Associations and the Chinese State Contested Spaces

Associations and the Chinese State  Contested Spaces

more generally, state and Party leaders have conceived of business associations as organizations that can usefully ... into a mantra that is repeated by officials and others involved with associations at all levels of the Chinese state.

Author: Jonathan Unger

Publisher: Routledge

ISBN: 9781317476337

Category: Business & Economics

Page: 288

View: 403

What role do Chinese popular associations play in the expansion of civil society and democratization? Under Mao few associations were permitted to exist, while today over 200,000 associations are officially recognized. Are they important foundations of civil society, or vehicles for state corporatism and control? In this book leading China specialists examine an interesting range of associations, from business associations to trade unions, to urban homeowners associations, women's groups against domestic violence, and rural NGOs that develop anti-poverty programs. The contributors find different important trends underway in different parts of China's economy and society. Their findings are nuanced, insightful - and often not what might be expected.
Categories: Business & Economics

Chinese State Owned Enterprises in West Africa

Chinese State Owned Enterprises in West Africa

and they are rarely involved in Chinese-financed projects. When a management staff member of one of these telecommunications enterprises was asked about the role of the Chinese associations for them, he answered, “Associations of ...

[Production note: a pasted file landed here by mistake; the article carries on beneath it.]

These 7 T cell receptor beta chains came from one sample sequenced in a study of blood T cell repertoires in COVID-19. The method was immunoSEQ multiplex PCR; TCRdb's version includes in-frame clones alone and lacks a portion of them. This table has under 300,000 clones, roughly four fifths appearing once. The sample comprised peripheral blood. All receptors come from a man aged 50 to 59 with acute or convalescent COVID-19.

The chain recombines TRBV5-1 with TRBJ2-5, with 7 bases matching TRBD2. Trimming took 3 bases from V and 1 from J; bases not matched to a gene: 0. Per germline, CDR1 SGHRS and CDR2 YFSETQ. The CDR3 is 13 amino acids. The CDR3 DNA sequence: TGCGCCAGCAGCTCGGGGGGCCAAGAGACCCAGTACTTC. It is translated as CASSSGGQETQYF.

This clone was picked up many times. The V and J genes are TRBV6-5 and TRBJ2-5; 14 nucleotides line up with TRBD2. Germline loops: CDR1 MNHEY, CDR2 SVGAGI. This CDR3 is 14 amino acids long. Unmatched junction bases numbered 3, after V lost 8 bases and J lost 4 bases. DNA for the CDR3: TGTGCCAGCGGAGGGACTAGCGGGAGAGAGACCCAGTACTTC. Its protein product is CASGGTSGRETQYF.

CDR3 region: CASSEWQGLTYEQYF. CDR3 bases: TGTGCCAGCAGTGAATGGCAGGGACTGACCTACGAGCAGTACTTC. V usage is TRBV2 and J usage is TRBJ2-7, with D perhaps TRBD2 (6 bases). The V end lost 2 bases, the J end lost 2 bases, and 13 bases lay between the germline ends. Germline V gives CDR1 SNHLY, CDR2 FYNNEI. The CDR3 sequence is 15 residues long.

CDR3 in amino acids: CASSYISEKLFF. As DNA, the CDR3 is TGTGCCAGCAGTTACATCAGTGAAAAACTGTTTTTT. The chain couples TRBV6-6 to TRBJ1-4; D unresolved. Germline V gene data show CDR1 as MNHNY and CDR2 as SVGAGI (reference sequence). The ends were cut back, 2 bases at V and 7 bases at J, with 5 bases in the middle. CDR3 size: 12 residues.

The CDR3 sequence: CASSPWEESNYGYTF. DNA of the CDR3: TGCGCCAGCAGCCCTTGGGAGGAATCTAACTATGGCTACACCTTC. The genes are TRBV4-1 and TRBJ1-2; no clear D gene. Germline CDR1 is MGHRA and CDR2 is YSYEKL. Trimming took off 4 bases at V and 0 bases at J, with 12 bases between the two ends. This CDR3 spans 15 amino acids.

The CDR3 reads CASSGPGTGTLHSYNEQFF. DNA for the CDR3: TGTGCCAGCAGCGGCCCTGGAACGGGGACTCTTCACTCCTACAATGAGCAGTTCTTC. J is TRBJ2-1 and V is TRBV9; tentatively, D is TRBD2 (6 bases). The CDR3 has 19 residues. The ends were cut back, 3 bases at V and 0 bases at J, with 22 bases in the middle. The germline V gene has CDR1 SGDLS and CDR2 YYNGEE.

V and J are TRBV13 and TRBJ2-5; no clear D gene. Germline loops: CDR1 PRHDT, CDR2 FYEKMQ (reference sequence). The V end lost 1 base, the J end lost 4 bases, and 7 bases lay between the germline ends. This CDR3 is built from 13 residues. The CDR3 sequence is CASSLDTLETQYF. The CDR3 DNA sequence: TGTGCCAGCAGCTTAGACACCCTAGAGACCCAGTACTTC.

Author: Katy Ngan Ting Lam

Publisher: Taylor & Francis

ISBN: 9781317265597

Category: Social Science

Page: 184

View: 916

This book investigates the globalization process of Chinese state-owned enterprises (SOEs) in West Africa, primarily in Benin and Ghana, based on ethnographical studies. It challenges the dominant vision of "a powerful China in Africa", and argues that the so-called "Chinese business advantages" – monolithic Chinese state and Chinese low cost advantages, are non-viable for sustaining Chinese business development in the continent. Considering the Chinese SOEs globalization process in a relational approach, this book examines how the triple embeddedness (Chinese, African and managerial) shapes the Chinese SOEs globalization process over time and space, in diverse dimensions and among different entities – the Chinese state, Chinese SOEs, Chinese expatriates, the African government, African business partners, African staff, and the African society. It illustrates that the Chinese central state has "retreated" deliberately from its SOE globalization in Africa. The Chinese SOEs and Chinese expats are the major actors in initiating and inventing globalization strategies, facing limited Chinese state support and the African neopatrimonial governance and social contexts. Besides, the personal trajectories (from expatriation to social promotion) of Chinese SOE expats interweave with the globalization-turn-localization of their SOEs in Africa. Rejecting the linear, static and binary vision of "powerful China in powerless Africa", the present study thus emphasizes power dynamics in Chinese SOEs’ globalization process are organic and pluralistic though in certain extent hierarchical –"second-class". Time and local relations are key elements constituting the real Chinese advantages for Chinese SOEs vis-a-vis their ultimate competitors – not Western companies, but other Chinese companies.
Categories: Social Science

Chinese Professionals and the Republican State

Chinese Professionals and the Republican State